Dogs in Ancient Rome: Breeds, Uses, Epitaphs, and Facts

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The relationship of the ancient Romans with their pets

Dogs played an important role in ancient Roman society and they were bred as pets, guardians, for herding, hunting, and for war.

Many beautiful virtues were appreciated in dogs: loyalty (fides), obedience, unconditional affection, nobility of soul, great intuition, spontaneity in expressing one’s emotions through the movements of the tail, the different ways of barking, and the different postures of the body. Pliny the Elder (23 A.D.-79 A.D.) called the dog “man’s most faithful companion”.

Related article: The mosaics of the Roman Villa del Casale

Dog breeds of the ancient Romans

According to Latin sources, different breeds were known and sought after, the catuli and catellae (small dogs of both sexes), the Umbrian, Etruscan, and Salento dogs. Imported breeds were the Molossus of Epirus, the Vertragus, the Lacone, and the Cretan Mastiff. The Molossus of Epirus, already used in Greece as a guard and shepherd dog, was also imported into Italy.

The vertragus was a greyhound imported from Gaul, and used mainly for running competitions. The lacone was a very popular hunting dog in Greece, the Athenian historian Xenophon (430/425 BC – 355 BC) in the work “Kynegeticos” described the characteristics of the breed and the methods of its training. The Cretan Mastiff was perhaps a cross between the Molosser and the Lacone, while other breeds were imported from Britain.

The canes pastorales lived in the countryside and were used to tend the flocks, while the canes venatici were used in hunting, and were distinguished according to their ability to detect prey, and their ability to run faster or slower.

dogs-ancient-rome-Canes pastorales
Canes pastorales

The Romans loved little dogs, called catuli and catellae, as domestic pets, and they developed close relationships with these canines. Marcus Valerius Martial, a poet who lived from 38/41 AD to 104 AD, wrote an epigram to the tiny dog named Issa that belonged to a man named Publius and with whom he shared “joys and sorrows.” As we read humorously in Petronius Arbiter‘s “Satyricon,” dogs were frequently “spoiled” not just with hugs but also with food, which was served to them in tasty and ample amounts (27 A.D.-66 A.D.).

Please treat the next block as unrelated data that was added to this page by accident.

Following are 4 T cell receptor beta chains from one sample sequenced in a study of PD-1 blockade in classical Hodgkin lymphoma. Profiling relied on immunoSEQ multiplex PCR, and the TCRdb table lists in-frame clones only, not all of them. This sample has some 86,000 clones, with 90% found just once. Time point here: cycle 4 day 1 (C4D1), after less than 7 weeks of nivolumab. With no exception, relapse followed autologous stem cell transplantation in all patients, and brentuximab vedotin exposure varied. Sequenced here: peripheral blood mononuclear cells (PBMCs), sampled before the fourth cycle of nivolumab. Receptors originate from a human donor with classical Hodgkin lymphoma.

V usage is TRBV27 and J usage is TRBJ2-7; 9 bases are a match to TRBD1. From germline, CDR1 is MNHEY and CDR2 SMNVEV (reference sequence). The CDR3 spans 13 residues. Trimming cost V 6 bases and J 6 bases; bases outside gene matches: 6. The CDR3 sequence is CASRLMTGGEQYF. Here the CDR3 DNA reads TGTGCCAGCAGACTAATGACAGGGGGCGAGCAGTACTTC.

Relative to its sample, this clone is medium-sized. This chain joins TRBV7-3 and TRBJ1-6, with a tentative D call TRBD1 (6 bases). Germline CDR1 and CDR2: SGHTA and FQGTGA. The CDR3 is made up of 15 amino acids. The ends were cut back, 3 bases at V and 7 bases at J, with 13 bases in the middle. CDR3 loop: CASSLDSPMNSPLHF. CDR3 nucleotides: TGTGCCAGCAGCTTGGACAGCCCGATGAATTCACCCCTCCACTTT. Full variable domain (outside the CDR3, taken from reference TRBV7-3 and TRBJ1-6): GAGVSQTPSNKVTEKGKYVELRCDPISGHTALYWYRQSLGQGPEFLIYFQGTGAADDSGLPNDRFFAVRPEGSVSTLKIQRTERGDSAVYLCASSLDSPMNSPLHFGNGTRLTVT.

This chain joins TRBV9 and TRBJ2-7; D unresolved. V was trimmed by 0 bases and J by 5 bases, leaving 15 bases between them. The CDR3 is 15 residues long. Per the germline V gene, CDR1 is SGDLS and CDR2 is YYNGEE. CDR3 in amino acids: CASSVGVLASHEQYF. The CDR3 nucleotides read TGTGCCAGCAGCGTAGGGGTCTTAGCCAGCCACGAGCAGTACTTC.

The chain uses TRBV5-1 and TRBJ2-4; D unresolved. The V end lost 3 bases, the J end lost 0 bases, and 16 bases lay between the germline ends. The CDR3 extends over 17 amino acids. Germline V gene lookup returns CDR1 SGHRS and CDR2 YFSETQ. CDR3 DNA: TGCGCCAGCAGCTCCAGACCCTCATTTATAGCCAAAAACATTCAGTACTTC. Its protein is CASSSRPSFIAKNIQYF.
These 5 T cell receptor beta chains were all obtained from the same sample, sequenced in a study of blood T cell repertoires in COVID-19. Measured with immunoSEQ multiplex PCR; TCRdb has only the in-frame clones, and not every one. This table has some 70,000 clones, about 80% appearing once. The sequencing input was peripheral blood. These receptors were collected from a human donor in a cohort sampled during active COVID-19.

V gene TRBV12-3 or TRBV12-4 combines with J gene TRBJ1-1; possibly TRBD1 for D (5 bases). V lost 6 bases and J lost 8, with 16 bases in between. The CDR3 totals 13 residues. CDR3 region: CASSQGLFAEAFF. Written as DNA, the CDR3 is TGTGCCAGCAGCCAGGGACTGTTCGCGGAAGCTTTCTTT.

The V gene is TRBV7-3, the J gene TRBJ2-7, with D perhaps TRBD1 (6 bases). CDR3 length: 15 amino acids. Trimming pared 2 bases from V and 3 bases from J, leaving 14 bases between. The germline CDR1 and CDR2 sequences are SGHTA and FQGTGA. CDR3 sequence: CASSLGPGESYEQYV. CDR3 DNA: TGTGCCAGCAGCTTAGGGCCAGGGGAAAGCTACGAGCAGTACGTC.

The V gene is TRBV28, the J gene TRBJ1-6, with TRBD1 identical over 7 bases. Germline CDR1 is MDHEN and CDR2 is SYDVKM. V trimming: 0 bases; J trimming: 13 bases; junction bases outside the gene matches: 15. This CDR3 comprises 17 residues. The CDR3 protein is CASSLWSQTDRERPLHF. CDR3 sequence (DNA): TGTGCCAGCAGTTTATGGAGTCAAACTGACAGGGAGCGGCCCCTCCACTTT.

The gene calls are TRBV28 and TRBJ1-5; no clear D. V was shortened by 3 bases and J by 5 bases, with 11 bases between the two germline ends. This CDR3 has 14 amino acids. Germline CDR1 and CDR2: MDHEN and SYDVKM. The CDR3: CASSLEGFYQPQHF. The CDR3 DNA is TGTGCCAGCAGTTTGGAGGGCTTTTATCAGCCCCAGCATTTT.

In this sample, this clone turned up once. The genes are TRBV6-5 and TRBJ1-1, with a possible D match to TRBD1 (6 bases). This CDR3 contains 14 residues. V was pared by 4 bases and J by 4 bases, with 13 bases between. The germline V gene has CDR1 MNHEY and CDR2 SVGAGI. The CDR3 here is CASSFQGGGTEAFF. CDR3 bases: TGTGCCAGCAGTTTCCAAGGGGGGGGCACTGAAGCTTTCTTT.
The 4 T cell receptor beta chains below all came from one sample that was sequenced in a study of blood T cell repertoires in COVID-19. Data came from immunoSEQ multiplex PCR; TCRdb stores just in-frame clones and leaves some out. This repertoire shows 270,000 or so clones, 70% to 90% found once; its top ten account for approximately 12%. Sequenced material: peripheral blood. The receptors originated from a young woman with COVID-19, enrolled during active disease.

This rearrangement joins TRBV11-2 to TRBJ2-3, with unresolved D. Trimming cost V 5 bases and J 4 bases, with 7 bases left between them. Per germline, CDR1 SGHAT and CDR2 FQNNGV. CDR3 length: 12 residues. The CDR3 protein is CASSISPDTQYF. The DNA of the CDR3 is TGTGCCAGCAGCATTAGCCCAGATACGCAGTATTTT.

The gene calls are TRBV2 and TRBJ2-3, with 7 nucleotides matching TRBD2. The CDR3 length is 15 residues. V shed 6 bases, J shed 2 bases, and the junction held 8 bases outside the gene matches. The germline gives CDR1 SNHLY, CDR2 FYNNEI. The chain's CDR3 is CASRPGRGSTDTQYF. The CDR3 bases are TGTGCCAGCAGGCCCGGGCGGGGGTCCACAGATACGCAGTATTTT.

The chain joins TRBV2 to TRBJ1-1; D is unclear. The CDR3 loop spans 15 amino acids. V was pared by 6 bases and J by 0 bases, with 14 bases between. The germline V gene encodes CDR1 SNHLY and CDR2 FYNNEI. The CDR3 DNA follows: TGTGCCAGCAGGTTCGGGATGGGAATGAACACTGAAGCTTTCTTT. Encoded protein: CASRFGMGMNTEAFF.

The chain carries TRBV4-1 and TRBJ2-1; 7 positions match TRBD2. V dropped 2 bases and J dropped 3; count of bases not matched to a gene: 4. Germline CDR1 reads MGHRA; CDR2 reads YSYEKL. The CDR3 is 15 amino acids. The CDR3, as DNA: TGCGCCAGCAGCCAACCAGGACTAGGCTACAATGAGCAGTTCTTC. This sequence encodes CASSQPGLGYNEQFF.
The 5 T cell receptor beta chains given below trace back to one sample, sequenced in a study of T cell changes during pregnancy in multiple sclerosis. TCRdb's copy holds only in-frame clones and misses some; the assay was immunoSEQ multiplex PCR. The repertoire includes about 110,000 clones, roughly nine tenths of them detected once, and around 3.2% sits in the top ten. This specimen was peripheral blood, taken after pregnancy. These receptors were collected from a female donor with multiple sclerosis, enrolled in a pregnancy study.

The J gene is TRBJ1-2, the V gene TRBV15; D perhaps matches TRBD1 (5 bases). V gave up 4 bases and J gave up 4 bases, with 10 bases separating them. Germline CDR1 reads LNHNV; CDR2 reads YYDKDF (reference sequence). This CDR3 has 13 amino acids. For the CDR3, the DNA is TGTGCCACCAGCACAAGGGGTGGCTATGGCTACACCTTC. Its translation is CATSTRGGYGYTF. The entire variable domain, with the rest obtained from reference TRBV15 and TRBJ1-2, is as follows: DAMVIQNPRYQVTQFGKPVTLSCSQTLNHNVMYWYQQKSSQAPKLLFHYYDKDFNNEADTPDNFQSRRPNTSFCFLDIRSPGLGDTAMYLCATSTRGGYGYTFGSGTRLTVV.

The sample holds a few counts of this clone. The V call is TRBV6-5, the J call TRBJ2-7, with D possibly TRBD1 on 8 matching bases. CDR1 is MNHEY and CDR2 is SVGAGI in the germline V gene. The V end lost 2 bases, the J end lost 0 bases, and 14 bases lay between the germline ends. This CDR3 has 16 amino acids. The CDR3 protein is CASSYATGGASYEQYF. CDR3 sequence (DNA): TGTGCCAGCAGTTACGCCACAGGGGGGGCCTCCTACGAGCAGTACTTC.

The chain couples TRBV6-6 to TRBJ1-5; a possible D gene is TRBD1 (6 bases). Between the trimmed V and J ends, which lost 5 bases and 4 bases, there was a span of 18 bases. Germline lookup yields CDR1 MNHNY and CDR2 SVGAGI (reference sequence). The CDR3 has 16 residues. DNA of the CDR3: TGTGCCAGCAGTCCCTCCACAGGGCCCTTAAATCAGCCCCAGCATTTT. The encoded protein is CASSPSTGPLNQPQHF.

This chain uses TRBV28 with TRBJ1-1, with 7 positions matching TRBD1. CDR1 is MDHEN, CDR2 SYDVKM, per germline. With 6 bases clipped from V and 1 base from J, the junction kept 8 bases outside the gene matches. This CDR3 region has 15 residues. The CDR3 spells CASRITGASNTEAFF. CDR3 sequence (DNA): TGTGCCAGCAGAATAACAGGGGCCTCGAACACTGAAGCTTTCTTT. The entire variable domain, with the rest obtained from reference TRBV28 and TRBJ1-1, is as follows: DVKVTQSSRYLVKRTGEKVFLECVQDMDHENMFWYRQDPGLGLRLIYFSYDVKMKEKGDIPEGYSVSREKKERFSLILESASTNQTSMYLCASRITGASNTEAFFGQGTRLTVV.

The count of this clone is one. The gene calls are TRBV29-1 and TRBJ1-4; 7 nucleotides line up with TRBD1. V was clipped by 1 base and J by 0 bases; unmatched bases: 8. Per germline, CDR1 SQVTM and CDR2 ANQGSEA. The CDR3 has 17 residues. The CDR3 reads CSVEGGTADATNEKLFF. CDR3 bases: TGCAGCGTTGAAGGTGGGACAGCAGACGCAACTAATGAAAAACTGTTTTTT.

In the house of Trimalchio, an arrogant and enriched former slsave, there was a “black and very fat pet dog,” whom at mealtime a slave wrapped in a green cloth and fed with so much food that she almost burst. 

Canes venatici Sculpture, sculpture dated to the 2nd century BCE, Hall of Animals, Vatican Museums
Canes venatici. Sculpture, sculpture dated to the 2nd century BCE, Hall of Animals, Vatican Museums

Dog Epitaphs in Ancient Rome

The ancient Greeks and Romans honored the memory of their dogs with poignant tombstones and epitaphs.

The death of cats, dogs, and other beloved creatures has been a cause of misery since ancient times. Ancient Greeks and Romans wrote epitaphs on the tombstones for the graves of their dogs. 

Ancient Roman Tomb For A Dog
Tombstone with a poem for a dog called Myia: “How sweet and friendly she was! While she was alive she used to lie in the lap, always sharing sleep and bed. What a shame, Midge, that you have died! You would only bark if some rival took the liberty of lying up against your mistress. What a shame, Midge, that you have died! The depths of the grave now hold you and you know nothing about it. You cannot go wild nor jump on me, and you do not bare your teeth at me with bites that do not hurt.”

An example was found near the Church of Santa Marina in Pogerola (Amalfi). The inscription read:

“Portavi lacrimis madidụs te, nostra catella, / quod feci lustris laetior ante tribus. / Ergo mihi, Patrice, iam non dabis oscula mille /nec poteris collo grata cubare meo […]”

“I carried you [to the tomb] with dripping tears, our puppy, / which I did more than three years ago. / Therefore, Patrice, you will no longer give me a thousand kisses / nor will you be able to lie down on my pleasant neck […]”

Other larger and more aggressive dogs, however, were used to guard houses and other places. At Pompeii in the house of the pistor (baker) Paquio Proculus a mosaic was found depicting a dog attached to a chain, guarding a door.

War dogs